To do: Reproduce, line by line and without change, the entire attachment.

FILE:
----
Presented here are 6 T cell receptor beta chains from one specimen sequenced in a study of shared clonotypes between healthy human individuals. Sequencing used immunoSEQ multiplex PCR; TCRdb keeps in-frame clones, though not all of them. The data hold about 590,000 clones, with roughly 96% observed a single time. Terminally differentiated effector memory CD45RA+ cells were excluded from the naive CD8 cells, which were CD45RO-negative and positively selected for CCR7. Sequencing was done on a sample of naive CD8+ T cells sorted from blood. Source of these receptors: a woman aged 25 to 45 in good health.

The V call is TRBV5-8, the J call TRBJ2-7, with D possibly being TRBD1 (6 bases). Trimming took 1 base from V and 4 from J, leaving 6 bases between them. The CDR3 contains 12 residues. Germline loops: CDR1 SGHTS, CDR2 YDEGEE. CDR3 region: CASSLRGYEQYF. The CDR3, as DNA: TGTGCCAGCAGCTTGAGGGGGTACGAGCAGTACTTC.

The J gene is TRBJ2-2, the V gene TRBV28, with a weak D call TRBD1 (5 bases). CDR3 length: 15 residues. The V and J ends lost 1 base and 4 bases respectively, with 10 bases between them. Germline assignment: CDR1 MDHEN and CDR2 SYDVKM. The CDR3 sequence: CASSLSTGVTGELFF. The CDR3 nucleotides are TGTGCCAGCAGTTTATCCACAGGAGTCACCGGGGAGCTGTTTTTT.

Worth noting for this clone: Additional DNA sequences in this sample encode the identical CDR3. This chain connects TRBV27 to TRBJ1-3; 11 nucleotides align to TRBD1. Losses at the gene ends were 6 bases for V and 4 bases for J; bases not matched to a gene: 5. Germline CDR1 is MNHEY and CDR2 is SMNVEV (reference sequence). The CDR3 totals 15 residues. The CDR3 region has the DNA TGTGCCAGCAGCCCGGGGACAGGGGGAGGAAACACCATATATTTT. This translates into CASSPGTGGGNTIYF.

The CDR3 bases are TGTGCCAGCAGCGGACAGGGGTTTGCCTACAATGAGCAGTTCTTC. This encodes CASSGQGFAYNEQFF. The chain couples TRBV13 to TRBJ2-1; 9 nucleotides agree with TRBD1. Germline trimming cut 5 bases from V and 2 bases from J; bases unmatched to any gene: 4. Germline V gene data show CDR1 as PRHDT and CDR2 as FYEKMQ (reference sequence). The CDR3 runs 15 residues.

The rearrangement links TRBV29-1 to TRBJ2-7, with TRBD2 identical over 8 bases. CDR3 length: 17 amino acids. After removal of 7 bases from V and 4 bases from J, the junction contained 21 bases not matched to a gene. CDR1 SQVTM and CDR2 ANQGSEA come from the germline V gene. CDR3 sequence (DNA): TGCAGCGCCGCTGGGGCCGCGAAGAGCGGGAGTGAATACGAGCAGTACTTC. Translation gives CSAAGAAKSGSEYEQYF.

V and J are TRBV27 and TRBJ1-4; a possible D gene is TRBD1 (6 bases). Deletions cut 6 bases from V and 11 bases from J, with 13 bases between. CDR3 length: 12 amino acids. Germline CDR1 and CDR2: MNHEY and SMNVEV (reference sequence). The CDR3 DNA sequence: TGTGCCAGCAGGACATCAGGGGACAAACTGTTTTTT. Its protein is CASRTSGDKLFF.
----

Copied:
Presented here are 6 T cell receptor beta chains from one specimen sequenced in a study of shared clonotypes between healthy human individuals. Sequencing used immunoSEQ multiplex PCR; TCRdb keeps in-frame clones, though not all of them. The data hold about 590,000 clones, with roughly 96% observed a single time. Terminally differentiated effector memory CD45RA+ cells were excluded from the naive CD8 cells, which were CD45RO-negative and positively selected for CCR7. Sequencing was done on a sample of naive CD8+ T cells sorted from blood. Source of these receptors: a woman aged 25 to 45 in good health.

The V call is TRBV5-8, the J call TRBJ2-7, with D possibly being TRBD1 (6 bases). Trimming took 1 base from V and 4 from J, leaving 6 bases between them. The CDR3 contains 12 residues. Germline loops: CDR1 SGHTS, CDR2 YDEGEE. CDR3 region: CASSLRGYEQYF. The CDR3, as DNA: TGTGCCAGCAGCTTGAGGGGGTACGAGCAGTACTTC.

The J gene is TRBJ2-2, the V gene TRBV28, with a weak D call TRBD1 (5 bases). CDR3 length: 15 residues. The V and J ends lost 1 base and 4 bases respectively, with 10 bases between them. Germline assignment: CDR1 MDHEN and CDR2 SYDVKM. The CDR3 sequence: CASSLSTGVTGELFF. The CDR3 nucleotides are TGTGCCAGCAGTTTATCCACAGGAGTCACCGGGGAGCTGTTTTTT.

Worth noting for this clone: Additional DNA sequences in this sample encode the identical CDR3. This chain connects TRBV27 to TRBJ1-3; 11 nucleotides align to TRBD1. Losses at the gene ends were 6 bases for V and 4 bases for J; bases not matched to a gene: 5. Germline CDR1 is MNHEY and CDR2 is SMNVEV (reference sequence). The CDR3 totals 15 residues. The CDR3 region has the DNA TGTGCCAGCAGCCCGGGGACAGGGGGAGGAAACACCATATATTTT. This translates into CASSPGTGGGNTIYF.

The CDR3 bases are TGTGCCAGCAGCGGACAGGGGTTTGCCTACAATGAGCAGTTCTTC. This encodes CASSGQGFAYNEQFF. The chain couples TRBV13 to TRBJ2-1; 9 nucleotides agree with TRBD1. Germline trimming cut 5 bases from V and 2 bases from J; bases unmatched to any gene: 4. Germline V gene data show CDR1 as PRHDT and CDR2 as FYEKMQ (reference sequence). The CDR3 runs 15 residues.

The rearrangement links TRBV29-1 to TRBJ2-7, with TRBD2 identical over 8 bases. CDR3 length: 17 amino acids. After removal of 7 bases from V and 4 bases from J, the junction contained 21 bases not matched to a gene. CDR1 SQVTM and CDR2 ANQGSEA come from the germline V gene. CDR3 sequence (DNA): TGCAGCGCCGCTGGGGCCGCGAAGAGCGGGAGTGAATACGAGCAGTACTTC. Translation gives CSAAGAAKSGSEYEQYF.

V and J are TRBV27 and TRBJ1-4; a possible D gene is TRBD1 (6 bases). Deletions cut 6 bases from V and 11 bases from J, with 13 bases between. CDR3 length: 12 amino acids. Germline CDR1 and CDR2: MNHEY and SMNVEV (reference sequence). The CDR3 DNA sequence: TGTGCCAGCAGGACATCAGGGGACAAACTGTTTTTT. Its protein is CASRTSGDKLFF.